The Sovereignty Of God
There is a great divide amongst those who profess to be disciples of Jesus Christ and believers in God as to the very character and nature of God, and particularly in the matter of how He works and operates in relation to His Creation. That divide begins with the concept of Divine Sovereignty, and exactly what it means, and the consequences of the various concepts of how exactly God demonstrates His sovereingty over all.
But the word sovereignty, or sovereign is not one we commonly use, so it may be that an explanation is in order before we discuss the differences. First, the word sovereign simply means, as a noun, "a person who has supreme power or authority," and, as an adjective, "having supreme rank, power, or authority." Applied to God, the user means He has supreme power over all, but that really doesn't explain things when one might naturally ask a follow-up question: So what does that mean?
Here is where the differences arise in explaining how, exactly, God exercises supreme power or authority over His Creation, namely man. Some say Divine Sovereingty demands that God direct every action or even thought of man; in other words, there is nothing that happens without God's direction. Others will argue that God certainly rules over all, but that He picks and chooses whom He directs, and that the individual's free will works in concert with His predetermined will. Others will argue that God certainly has power over all, but that He allows the free will of man to direct what happens, without conceding to man any power or authority. Obviously, these various views cannot all be true, for each view contradicts another; God cannot direct everything and, at the same time, allow man to choose his own way. Men have argued over the proper understanding and application of this characteristic of God for hundreds of years, and it is likely the arguing will not end anytime soon. Many doctrinal issues arise from whichever view of God's sovereignty is believed, and much error exists now simply because men misunderstand how it actually works, and are unwilling to concede their concepts contradict even Scripture.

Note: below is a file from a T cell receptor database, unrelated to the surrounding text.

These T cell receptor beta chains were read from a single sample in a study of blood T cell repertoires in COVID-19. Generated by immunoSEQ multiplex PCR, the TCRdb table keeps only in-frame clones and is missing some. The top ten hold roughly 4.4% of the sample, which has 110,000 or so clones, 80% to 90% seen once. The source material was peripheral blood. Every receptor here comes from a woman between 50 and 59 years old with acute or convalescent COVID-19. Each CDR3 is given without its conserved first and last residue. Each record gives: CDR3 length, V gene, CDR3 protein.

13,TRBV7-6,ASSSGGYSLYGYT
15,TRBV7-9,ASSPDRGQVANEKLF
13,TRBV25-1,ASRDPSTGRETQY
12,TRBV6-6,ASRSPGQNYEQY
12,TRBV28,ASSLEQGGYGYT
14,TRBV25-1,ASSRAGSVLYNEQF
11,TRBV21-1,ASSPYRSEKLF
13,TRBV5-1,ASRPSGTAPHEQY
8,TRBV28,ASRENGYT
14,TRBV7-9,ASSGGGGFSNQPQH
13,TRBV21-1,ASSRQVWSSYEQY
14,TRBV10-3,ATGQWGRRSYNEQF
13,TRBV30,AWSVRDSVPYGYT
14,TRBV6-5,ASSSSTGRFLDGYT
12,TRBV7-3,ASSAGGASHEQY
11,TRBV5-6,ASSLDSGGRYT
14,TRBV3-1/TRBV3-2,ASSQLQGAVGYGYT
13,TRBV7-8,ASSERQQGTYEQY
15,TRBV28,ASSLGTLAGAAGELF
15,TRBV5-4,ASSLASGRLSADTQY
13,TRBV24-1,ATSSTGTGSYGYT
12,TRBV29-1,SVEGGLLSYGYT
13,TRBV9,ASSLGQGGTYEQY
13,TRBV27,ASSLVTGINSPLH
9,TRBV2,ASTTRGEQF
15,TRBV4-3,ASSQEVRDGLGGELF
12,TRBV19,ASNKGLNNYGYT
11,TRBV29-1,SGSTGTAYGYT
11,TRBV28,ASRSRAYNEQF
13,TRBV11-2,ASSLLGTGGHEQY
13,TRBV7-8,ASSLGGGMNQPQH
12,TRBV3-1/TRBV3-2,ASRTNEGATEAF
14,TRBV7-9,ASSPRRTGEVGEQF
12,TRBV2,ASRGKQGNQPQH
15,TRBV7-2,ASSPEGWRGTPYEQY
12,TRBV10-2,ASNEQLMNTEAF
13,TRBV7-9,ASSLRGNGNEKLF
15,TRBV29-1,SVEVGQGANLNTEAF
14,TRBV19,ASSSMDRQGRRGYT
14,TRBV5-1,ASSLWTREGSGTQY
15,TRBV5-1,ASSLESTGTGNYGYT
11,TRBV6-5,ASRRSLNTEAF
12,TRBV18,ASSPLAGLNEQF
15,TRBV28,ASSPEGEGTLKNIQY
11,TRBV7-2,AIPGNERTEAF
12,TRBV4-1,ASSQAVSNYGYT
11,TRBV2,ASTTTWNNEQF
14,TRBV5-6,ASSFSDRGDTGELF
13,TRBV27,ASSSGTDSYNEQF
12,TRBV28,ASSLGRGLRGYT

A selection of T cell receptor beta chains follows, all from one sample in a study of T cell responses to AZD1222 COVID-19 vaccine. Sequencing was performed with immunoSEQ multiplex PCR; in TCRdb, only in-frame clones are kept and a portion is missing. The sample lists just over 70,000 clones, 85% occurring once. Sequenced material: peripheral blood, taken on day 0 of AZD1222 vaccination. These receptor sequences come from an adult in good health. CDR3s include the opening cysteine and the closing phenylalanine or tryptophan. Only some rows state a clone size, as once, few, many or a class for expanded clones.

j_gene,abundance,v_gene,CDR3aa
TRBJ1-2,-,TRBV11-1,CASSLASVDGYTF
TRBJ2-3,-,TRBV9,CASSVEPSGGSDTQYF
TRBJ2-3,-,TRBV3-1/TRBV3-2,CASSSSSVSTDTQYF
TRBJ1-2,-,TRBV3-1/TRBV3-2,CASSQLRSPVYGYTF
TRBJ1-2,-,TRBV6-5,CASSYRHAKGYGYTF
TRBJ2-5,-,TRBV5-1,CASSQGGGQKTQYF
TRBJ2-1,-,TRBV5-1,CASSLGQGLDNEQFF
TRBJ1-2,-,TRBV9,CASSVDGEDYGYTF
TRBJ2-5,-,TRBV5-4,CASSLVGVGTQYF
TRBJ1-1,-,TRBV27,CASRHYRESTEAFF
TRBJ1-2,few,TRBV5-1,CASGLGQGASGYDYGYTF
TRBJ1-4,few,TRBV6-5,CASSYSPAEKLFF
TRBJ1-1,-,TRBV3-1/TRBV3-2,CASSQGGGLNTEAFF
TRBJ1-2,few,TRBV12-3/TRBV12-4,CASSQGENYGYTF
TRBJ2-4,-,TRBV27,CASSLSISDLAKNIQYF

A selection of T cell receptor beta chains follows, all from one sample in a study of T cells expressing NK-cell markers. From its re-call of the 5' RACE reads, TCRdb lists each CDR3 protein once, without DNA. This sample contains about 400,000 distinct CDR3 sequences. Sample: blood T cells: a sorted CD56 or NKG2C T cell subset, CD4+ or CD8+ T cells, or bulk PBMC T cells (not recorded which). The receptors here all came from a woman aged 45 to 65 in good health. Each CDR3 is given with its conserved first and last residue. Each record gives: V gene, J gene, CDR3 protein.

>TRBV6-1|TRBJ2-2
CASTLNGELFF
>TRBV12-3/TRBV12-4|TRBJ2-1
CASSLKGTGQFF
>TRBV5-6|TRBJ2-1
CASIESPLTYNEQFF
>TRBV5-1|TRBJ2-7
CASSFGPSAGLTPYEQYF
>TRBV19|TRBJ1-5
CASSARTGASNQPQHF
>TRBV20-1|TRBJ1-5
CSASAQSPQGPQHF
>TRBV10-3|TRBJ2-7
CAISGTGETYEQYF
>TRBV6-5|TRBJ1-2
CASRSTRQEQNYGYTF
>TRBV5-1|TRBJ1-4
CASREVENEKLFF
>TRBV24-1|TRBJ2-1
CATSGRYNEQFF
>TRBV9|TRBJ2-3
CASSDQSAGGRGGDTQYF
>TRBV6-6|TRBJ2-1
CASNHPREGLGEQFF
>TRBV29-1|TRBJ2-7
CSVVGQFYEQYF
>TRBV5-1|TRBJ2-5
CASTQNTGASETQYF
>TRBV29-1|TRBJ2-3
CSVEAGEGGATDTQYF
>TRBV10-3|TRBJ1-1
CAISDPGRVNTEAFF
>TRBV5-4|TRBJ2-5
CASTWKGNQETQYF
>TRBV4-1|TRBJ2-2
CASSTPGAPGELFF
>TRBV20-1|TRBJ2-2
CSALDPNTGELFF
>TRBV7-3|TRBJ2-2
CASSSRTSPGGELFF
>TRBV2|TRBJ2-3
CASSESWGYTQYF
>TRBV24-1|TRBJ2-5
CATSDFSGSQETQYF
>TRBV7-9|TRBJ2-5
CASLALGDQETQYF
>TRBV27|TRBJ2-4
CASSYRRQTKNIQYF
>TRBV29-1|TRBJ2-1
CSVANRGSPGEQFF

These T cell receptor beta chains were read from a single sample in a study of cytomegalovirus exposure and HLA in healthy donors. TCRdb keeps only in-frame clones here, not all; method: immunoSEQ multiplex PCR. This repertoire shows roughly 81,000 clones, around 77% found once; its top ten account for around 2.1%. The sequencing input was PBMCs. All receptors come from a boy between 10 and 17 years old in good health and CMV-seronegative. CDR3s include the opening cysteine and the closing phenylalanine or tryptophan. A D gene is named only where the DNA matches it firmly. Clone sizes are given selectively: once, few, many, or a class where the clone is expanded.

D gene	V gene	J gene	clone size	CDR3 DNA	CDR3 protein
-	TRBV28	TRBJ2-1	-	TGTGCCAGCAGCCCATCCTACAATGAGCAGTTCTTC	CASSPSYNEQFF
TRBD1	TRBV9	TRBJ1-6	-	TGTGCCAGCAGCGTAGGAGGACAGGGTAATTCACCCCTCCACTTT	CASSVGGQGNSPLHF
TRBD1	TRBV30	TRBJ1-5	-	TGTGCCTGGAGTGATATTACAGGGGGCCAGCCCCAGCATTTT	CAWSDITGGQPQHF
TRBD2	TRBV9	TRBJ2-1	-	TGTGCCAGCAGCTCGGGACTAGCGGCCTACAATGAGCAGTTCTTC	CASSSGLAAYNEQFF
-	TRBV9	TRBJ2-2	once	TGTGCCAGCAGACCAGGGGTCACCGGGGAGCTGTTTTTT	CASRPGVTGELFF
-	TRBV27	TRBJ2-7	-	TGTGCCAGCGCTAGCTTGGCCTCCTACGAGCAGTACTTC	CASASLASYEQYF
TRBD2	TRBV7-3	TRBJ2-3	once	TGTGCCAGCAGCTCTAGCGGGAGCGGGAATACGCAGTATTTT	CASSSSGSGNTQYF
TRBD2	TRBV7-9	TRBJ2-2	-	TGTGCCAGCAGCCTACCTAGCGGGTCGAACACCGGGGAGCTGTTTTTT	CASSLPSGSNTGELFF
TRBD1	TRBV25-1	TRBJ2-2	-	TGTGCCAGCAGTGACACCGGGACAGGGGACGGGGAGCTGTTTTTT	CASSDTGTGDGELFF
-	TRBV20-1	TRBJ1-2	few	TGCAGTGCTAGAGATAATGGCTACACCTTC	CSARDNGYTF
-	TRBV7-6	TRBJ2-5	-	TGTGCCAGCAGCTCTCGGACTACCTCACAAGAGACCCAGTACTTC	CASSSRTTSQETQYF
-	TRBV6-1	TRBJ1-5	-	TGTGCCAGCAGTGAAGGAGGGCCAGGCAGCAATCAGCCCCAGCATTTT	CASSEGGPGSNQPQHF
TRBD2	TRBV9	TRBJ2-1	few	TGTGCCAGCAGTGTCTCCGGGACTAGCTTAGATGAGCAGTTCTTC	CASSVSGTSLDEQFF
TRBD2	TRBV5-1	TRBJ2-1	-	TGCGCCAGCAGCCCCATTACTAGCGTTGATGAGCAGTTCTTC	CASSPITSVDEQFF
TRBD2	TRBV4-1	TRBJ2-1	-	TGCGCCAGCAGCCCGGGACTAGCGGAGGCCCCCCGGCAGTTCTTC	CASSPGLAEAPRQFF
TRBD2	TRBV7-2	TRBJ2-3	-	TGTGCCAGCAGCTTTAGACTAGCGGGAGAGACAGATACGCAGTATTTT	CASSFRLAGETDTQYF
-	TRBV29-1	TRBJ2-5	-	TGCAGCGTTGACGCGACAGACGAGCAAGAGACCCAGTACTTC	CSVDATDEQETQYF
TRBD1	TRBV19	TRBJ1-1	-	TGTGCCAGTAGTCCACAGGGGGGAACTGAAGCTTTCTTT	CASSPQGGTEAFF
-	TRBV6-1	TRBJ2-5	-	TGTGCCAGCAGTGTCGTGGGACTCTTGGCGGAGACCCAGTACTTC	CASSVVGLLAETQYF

Friends and brethren, we cannot hold any belief that contradicts Scripture and still claim to be properly interpreting and/or applying it. By the very nature of truth (God's word, in this case; John 17:17), truth cannot contradict itself; God's word cannot contradict itself. If we find that what we understand from Scripture [whether in interpretation or application] contradicts some other passage, we must not redfine terms or just shrug our collective shoulders and say, "God's thoughts are not our thoughts" as a way of dismissing the contradictions. That is hermeneutical laziness and outright dishonesty with the Scriptures! If we are unwilling to reject a conclusion that contradicts Scripture simply because it is what we have always believed, we are not being honest with ourselves!